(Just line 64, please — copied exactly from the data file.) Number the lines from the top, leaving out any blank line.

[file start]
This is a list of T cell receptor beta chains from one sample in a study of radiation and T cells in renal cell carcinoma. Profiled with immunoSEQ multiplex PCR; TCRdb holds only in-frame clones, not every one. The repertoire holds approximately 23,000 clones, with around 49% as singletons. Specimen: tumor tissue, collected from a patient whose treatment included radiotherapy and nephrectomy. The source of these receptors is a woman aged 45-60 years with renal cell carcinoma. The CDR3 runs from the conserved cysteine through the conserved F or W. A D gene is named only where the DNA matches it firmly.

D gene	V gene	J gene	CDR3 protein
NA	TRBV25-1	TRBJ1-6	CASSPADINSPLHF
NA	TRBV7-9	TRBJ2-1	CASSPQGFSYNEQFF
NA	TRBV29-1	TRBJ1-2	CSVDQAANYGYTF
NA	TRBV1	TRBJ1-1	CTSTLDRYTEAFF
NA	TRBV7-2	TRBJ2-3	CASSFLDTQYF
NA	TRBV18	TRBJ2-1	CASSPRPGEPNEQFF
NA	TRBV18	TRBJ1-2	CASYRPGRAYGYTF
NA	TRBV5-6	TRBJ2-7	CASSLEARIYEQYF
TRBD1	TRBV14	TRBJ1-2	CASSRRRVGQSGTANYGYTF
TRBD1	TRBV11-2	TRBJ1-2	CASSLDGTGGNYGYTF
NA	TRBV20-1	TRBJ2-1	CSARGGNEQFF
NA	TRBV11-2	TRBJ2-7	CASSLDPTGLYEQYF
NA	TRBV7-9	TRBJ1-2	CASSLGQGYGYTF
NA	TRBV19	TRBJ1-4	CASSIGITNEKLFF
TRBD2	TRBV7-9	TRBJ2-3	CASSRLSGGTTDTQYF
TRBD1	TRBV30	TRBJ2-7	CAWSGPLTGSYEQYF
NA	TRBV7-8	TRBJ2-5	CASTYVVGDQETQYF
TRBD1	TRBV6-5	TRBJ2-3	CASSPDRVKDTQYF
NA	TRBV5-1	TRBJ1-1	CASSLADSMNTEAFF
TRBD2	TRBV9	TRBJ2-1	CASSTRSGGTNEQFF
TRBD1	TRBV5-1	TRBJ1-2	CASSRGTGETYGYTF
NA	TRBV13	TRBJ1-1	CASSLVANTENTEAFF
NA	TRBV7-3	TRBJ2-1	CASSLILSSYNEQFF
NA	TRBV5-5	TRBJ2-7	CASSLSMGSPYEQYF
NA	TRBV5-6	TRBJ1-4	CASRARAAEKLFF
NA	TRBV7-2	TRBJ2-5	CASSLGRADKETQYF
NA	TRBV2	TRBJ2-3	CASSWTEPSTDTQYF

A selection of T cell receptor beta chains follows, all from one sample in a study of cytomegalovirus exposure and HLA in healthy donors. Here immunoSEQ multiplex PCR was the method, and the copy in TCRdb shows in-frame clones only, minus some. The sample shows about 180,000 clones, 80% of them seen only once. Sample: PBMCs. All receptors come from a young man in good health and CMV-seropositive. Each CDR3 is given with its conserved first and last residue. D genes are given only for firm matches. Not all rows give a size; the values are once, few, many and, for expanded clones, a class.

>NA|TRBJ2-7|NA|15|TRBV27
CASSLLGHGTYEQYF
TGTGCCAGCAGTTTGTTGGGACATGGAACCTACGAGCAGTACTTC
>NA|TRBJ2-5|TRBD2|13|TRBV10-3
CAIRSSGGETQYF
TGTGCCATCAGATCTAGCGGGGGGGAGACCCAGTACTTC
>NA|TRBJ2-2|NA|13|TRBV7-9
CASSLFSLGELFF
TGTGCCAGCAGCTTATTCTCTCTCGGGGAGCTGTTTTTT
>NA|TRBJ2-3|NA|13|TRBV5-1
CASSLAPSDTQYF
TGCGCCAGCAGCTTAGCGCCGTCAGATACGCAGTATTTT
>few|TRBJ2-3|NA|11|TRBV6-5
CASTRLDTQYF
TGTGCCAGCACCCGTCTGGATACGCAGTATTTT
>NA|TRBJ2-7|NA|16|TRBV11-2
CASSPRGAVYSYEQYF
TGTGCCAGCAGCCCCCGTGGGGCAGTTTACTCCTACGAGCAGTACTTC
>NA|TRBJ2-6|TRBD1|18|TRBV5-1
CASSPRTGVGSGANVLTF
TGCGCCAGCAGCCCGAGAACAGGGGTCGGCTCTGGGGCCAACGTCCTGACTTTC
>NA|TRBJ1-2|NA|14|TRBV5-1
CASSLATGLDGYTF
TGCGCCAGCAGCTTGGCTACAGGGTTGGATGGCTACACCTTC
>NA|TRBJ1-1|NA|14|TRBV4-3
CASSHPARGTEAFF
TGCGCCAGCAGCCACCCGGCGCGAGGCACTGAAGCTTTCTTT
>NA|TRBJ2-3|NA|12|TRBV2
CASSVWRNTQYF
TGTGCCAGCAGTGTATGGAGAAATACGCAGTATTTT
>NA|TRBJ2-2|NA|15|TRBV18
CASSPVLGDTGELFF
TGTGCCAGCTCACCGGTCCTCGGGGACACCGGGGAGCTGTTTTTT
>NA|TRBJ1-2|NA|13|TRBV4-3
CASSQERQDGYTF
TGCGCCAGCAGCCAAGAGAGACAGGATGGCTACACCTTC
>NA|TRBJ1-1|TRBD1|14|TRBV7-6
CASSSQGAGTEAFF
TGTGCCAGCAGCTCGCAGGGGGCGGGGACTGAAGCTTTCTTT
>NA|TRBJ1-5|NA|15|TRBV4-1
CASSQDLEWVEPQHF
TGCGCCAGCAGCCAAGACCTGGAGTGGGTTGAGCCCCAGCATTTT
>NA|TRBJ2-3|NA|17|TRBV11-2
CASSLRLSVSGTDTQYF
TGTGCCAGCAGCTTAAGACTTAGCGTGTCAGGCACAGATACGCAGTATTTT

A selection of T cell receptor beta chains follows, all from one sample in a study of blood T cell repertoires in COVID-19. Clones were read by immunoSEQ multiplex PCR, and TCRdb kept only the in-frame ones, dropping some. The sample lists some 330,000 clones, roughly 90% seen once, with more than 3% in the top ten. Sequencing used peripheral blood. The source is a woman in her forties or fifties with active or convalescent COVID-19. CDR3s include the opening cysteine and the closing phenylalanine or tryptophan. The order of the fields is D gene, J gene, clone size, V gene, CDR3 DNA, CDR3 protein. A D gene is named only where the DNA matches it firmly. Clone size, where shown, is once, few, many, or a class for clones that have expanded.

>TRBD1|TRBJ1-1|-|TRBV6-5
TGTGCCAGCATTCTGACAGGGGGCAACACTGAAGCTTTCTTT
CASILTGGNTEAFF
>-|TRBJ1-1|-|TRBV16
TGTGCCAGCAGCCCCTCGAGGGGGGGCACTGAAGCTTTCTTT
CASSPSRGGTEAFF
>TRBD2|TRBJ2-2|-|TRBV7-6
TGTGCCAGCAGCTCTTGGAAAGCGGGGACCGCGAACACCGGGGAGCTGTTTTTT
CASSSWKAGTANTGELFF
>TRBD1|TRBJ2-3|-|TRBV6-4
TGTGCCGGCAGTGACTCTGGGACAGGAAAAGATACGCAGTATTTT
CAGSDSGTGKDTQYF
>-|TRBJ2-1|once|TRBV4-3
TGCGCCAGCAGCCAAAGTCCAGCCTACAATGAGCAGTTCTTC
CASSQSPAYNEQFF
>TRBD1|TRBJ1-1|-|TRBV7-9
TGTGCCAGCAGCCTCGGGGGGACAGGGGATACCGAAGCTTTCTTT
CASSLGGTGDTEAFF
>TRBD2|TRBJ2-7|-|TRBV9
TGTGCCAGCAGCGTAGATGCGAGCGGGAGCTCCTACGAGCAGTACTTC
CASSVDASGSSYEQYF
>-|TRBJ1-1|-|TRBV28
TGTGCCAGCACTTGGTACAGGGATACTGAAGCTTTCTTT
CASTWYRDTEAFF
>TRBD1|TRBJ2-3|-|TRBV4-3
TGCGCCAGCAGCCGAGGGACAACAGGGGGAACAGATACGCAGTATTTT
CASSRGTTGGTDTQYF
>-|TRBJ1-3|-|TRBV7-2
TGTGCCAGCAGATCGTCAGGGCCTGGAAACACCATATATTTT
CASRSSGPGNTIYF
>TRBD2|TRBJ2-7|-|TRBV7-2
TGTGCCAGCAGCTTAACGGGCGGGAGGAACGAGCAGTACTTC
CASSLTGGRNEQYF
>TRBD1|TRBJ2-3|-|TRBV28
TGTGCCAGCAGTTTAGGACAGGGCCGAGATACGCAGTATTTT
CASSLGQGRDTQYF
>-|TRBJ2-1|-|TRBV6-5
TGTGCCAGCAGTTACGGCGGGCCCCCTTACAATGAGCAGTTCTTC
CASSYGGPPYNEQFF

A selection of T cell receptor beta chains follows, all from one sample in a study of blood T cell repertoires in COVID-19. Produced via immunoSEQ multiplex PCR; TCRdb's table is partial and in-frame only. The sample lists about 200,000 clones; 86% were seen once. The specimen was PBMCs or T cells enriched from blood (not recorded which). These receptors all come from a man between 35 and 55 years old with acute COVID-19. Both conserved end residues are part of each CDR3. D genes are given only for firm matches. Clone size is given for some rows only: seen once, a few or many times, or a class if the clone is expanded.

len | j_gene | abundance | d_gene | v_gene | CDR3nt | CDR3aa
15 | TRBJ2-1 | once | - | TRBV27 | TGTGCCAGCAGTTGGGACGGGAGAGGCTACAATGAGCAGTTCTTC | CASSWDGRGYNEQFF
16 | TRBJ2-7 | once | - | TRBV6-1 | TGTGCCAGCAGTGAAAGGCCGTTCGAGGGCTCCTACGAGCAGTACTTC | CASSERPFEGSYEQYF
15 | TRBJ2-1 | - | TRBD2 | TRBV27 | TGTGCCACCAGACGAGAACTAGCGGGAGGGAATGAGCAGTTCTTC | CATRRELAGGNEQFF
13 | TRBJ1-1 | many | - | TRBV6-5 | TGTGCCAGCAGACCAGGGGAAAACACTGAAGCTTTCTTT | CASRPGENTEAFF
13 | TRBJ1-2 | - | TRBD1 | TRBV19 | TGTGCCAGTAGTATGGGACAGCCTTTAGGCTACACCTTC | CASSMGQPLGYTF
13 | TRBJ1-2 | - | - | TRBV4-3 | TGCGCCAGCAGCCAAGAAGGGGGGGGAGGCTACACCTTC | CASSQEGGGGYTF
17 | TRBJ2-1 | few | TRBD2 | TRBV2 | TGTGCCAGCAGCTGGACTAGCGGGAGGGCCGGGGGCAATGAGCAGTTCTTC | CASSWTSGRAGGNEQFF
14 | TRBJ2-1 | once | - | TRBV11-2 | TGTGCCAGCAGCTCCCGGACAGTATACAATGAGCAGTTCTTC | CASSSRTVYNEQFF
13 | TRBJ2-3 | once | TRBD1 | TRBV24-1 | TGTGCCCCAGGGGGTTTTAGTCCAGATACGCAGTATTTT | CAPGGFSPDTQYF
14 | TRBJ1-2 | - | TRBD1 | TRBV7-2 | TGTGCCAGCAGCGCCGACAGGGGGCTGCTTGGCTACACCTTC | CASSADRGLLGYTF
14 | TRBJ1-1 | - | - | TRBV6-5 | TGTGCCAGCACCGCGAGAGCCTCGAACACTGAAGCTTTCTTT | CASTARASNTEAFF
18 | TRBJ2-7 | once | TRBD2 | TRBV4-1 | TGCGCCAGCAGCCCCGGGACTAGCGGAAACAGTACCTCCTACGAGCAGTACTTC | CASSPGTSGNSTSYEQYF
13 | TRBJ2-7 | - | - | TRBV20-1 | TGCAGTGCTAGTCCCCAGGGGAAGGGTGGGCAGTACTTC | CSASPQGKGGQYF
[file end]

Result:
>NA|TRBJ1-2|NA|13|TRBV4-3